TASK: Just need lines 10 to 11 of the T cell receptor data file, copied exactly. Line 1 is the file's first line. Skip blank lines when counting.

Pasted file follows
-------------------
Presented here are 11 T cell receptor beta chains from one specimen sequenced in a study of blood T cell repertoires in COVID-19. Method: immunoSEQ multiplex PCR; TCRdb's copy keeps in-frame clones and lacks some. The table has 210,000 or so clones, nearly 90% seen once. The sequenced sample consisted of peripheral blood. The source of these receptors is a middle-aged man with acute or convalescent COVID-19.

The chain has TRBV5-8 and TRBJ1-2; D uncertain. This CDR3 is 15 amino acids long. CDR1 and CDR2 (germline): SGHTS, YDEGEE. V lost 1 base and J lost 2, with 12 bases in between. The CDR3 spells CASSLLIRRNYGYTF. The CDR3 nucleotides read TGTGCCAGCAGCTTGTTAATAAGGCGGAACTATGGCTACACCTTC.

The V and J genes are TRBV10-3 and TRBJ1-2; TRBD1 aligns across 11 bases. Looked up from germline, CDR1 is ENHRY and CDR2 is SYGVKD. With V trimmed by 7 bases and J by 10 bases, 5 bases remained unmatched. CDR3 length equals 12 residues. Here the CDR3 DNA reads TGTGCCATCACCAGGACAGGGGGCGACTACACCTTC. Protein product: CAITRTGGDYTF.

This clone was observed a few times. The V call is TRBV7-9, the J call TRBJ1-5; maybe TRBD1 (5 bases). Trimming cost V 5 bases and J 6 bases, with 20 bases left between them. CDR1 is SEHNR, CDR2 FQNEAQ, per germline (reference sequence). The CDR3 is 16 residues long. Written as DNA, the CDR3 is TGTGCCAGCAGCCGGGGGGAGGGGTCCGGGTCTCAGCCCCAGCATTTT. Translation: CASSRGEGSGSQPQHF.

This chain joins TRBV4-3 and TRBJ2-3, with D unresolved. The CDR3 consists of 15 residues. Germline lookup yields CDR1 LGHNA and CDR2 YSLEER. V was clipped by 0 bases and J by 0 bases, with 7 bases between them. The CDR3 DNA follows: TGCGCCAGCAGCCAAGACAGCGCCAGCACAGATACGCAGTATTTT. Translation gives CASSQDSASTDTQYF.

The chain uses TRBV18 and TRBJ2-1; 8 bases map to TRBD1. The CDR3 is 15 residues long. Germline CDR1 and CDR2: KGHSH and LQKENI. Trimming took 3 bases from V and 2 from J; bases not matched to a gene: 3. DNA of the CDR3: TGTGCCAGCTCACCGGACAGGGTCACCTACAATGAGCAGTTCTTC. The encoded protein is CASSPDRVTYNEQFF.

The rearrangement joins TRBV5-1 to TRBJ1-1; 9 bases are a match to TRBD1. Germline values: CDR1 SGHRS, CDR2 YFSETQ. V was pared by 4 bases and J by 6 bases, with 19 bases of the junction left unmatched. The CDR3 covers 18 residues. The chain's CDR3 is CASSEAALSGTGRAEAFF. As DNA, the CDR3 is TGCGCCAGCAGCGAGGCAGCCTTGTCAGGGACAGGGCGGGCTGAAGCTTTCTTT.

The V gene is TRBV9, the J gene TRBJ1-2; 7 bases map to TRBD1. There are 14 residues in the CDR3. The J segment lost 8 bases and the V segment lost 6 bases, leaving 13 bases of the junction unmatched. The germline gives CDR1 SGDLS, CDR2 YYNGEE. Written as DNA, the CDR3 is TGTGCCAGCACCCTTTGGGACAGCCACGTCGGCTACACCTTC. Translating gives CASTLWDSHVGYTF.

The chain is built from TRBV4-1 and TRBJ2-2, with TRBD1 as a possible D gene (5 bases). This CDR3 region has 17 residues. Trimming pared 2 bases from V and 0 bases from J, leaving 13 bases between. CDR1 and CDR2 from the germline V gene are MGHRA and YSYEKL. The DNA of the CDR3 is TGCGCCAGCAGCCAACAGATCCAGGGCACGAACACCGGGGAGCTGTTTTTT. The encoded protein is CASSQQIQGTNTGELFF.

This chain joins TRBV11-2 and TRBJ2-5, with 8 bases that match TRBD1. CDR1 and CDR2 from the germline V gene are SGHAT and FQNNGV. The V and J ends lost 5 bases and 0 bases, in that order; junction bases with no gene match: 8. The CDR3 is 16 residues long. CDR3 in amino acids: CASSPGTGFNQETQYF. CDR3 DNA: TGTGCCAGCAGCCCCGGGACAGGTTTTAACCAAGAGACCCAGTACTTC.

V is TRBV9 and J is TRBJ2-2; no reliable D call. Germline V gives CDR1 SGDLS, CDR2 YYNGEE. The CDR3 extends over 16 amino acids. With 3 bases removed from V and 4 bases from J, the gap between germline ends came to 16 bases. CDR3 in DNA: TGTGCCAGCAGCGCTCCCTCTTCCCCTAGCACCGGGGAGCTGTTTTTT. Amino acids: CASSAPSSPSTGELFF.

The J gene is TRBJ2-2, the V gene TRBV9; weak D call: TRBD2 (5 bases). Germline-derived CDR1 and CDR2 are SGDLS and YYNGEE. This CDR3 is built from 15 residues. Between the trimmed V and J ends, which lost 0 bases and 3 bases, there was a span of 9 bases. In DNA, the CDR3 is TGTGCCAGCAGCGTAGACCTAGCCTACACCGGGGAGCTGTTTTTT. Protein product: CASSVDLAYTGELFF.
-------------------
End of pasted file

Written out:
This chain joins TRBV11-2 and TRBJ2-5, with 8 bases that match TRBD1. CDR1 and CDR2 from the germline V gene are SGHAT and FQNNGV. The V and J ends lost 5 bases and 0 bases, in that order; junction bases with no gene match: 8. The CDR3 is 16 residues long. CDR3 in amino acids: CASSPGTGFNQETQYF. CDR3 DNA: TGTGCCAGCAGCCCCGGGACAGGTTTTAACCAAGAGACCCAGTACTTC.

V is TRBV9 and J is TRBJ2-2; no reliable D call. Germline V gives CDR1 SGDLS, CDR2 YYNGEE. The CDR3 extends over 16 amino acids. With 3 bases removed from V and 4 bases from J, the gap between germline ends came to 16 bases. CDR3 in DNA: TGTGCCAGCAGCGCTCCCTCTTCCCCTAGCACCGGGGAGCTGTTTTTT. Amino acids: CASSAPSSPSTGELFF.